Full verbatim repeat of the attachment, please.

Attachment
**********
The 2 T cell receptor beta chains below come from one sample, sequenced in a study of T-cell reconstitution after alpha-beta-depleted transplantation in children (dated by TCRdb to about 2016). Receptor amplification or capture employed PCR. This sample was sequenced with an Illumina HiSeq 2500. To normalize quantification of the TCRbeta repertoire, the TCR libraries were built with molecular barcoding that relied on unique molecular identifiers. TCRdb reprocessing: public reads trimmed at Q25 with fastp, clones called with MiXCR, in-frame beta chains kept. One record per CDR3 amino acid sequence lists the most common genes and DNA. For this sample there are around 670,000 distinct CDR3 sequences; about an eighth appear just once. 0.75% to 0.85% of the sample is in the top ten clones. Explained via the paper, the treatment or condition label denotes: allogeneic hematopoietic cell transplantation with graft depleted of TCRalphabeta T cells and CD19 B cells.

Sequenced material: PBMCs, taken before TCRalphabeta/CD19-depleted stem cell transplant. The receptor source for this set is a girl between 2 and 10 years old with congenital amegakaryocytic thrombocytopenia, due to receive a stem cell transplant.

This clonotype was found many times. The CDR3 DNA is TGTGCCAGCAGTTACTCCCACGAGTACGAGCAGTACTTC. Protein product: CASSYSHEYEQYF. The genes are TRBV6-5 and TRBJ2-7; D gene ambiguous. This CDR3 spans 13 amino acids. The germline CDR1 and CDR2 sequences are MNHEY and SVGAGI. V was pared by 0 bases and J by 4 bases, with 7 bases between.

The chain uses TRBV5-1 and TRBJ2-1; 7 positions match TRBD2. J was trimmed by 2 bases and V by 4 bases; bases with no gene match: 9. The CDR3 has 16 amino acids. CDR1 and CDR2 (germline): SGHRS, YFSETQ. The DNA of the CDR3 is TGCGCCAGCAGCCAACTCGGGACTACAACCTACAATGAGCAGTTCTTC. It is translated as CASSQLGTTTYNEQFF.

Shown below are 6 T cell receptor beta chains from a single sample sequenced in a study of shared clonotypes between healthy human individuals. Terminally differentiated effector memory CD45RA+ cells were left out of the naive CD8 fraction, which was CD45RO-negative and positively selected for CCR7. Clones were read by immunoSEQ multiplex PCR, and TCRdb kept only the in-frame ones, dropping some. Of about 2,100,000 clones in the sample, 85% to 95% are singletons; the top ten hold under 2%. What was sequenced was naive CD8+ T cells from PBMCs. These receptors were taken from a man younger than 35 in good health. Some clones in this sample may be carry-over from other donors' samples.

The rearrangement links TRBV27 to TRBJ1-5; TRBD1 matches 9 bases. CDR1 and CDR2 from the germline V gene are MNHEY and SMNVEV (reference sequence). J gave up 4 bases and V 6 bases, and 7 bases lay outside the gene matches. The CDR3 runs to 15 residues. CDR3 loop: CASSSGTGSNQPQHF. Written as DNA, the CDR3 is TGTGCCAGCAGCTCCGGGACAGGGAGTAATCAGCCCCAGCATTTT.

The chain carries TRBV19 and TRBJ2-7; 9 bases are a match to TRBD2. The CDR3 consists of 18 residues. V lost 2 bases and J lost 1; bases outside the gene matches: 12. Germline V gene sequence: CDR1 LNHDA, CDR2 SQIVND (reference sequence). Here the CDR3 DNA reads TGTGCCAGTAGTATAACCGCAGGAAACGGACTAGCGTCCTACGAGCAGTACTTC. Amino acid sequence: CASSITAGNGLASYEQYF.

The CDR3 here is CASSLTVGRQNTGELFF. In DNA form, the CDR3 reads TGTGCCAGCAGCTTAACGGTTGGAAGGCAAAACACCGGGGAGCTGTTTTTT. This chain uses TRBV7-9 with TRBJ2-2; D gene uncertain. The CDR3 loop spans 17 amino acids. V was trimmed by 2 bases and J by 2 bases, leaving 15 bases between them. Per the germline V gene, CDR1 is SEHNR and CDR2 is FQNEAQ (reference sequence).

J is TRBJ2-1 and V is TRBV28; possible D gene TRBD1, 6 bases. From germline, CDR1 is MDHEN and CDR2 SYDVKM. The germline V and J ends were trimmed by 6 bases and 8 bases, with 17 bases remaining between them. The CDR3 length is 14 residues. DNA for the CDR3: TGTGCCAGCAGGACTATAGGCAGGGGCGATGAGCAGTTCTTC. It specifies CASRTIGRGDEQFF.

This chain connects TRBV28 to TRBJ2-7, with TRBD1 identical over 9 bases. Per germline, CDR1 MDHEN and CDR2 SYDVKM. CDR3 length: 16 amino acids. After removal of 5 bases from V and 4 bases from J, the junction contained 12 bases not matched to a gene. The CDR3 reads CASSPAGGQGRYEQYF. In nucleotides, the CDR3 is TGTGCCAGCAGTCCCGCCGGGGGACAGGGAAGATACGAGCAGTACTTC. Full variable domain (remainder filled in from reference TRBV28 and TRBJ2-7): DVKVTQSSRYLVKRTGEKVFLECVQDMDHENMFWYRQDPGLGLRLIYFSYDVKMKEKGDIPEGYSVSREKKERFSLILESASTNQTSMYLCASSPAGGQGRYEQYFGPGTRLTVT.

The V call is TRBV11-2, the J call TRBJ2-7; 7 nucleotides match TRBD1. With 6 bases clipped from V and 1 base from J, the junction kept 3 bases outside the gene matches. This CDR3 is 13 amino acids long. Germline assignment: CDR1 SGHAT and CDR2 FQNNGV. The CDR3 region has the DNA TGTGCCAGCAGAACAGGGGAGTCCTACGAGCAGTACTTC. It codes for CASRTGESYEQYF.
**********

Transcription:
The 2 T cell receptor beta chains below come from one sample, sequenced in a study of T-cell reconstitution after alpha-beta-depleted transplantation in children (dated by TCRdb to about 2016). Receptor amplification or capture employed PCR. This sample was sequenced with an Illumina HiSeq 2500. To normalize quantification of the TCRbeta repertoire, the TCR libraries were built with molecular barcoding that relied on unique molecular identifiers. TCRdb reprocessing: public reads trimmed at Q25 with fastp, clones called with MiXCR, in-frame beta chains kept. One record per CDR3 amino acid sequence lists the most common genes and DNA. For this sample there are around 670,000 distinct CDR3 sequences; about an eighth appear just once. 0.75% to 0.85% of the sample is in the top ten clones. Explained via the paper, the treatment or condition label denotes: allogeneic hematopoietic cell transplantation with graft depleted of TCRalphabeta T cells and CD19 B cells.

Sequenced material: PBMCs, taken before TCRalphabeta/CD19-depleted stem cell transplant. The receptor source for this set is a girl between 2 and 10 years old with congenital amegakaryocytic thrombocytopenia, due to receive a stem cell transplant.

This clonotype was found many times. The CDR3 DNA is TGTGCCAGCAGTTACTCCCACGAGTACGAGCAGTACTTC. Protein product: CASSYSHEYEQYF. The genes are TRBV6-5 and TRBJ2-7; D gene ambiguous. This CDR3 spans 13 amino acids. The germline CDR1 and CDR2 sequences are MNHEY and SVGAGI. V was pared by 0 bases and J by 4 bases, with 7 bases between.

The chain uses TRBV5-1 and TRBJ2-1; 7 positions match TRBD2. J was trimmed by 2 bases and V by 4 bases; bases with no gene match: 9. The CDR3 has 16 amino acids. CDR1 and CDR2 (germline): SGHRS, YFSETQ. The DNA of the CDR3 is TGCGCCAGCAGCCAACTCGGGACTACAACCTACAATGAGCAGTTCTTC. It is translated as CASSQLGTTTYNEQFF.

Shown below are 6 T cell receptor beta chains from a single sample sequenced in a study of shared clonotypes between healthy human individuals. Terminally differentiated effector memory CD45RA+ cells were left out of the naive CD8 fraction, which was CD45RO-negative and positively selected for CCR7. Clones were read by immunoSEQ multiplex PCR, and TCRdb kept only the in-frame ones, dropping some. Of about 2,100,000 clones in the sample, 85% to 95% are singletons; the top ten hold under 2%. What was sequenced was naive CD8+ T cells from PBMCs. These receptors were taken from a man younger than 35 in good health. Some clones in this sample may be carry-over from other donors' samples.

The rearrangement links TRBV27 to TRBJ1-5; TRBD1 matches 9 bases. CDR1 and CDR2 from the germline V gene are MNHEY and SMNVEV (reference sequence). J gave up 4 bases and V 6 bases, and 7 bases lay outside the gene matches. The CDR3 runs to 15 residues. CDR3 loop: CASSSGTGSNQPQHF. Written as DNA, the CDR3 is TGTGCCAGCAGCTCCGGGACAGGGAGTAATCAGCCCCAGCATTTT.

The chain carries TRBV19 and TRBJ2-7; 9 bases are a match to TRBD2. The CDR3 consists of 18 residues. V lost 2 bases and J lost 1; bases outside the gene matches: 12. Germline V gene sequence: CDR1 LNHDA, CDR2 SQIVND (reference sequence). Here the CDR3 DNA reads TGTGCCAGTAGTATAACCGCAGGAAACGGACTAGCGTCCTACGAGCAGTACTTC. Amino acid sequence: CASSITAGNGLASYEQYF.

The CDR3 here is CASSLTVGRQNTGELFF. In DNA form, the CDR3 reads TGTGCCAGCAGCTTAACGGTTGGAAGGCAAAACACCGGGGAGCTGTTTTTT. This chain uses TRBV7-9 with TRBJ2-2; D gene uncertain. The CDR3 loop spans 17 amino acids. V was trimmed by 2 bases and J by 2 bases, leaving 15 bases between them. Per the germline V gene, CDR1 is SEHNR and CDR2 is FQNEAQ (reference sequence).

J is TRBJ2-1 and V is TRBV28; possible D gene TRBD1, 6 bases. From germline, CDR1 is MDHEN and CDR2 SYDVKM. The germline V and J ends were trimmed by 6 bases and 8 bases, with 17 bases remaining between them. The CDR3 length is 14 residues. DNA for the CDR3: TGTGCCAGCAGGACTATAGGCAGGGGCGATGAGCAGTTCTTC. It specifies CASRTIGRGDEQFF.

This chain connects TRBV28 to TRBJ2-7, with TRBD1 identical over 9 bases. Per germline, CDR1 MDHEN and CDR2 SYDVKM. CDR3 length: 16 amino acids. After removal of 5 bases from V and 4 bases from J, the junction contained 12 bases not matched to a gene. The CDR3 reads CASSPAGGQGRYEQYF. In nucleotides, the CDR3 is TGTGCCAGCAGTCCCGCCGGGGGACAGGGAAGATACGAGCAGTACTTC. Full variable domain (remainder filled in from reference TRBV28 and TRBJ2-7): DVKVTQSSRYLVKRTGEKVFLECVQDMDHENMFWYRQDPGLGLRLIYFSYDVKMKEKGDIPEGYSVSREKKERFSLILESASTNQTSMYLCASSPAGGQGRYEQYFGPGTRLTVT.

The V call is TRBV11-2, the J call TRBJ2-7; 7 nucleotides match TRBD1. With 6 bases clipped from V and 1 base from J, the junction kept 3 bases outside the gene matches. This CDR3 is 13 amino acids long. Germline assignment: CDR1 SGHAT and CDR2 FQNNGV. The CDR3 region has the DNA TGTGCCAGCAGAACAGGGGAGTCCTACGAGCAGTACTTC. It codes for CASRTGESYEQYF.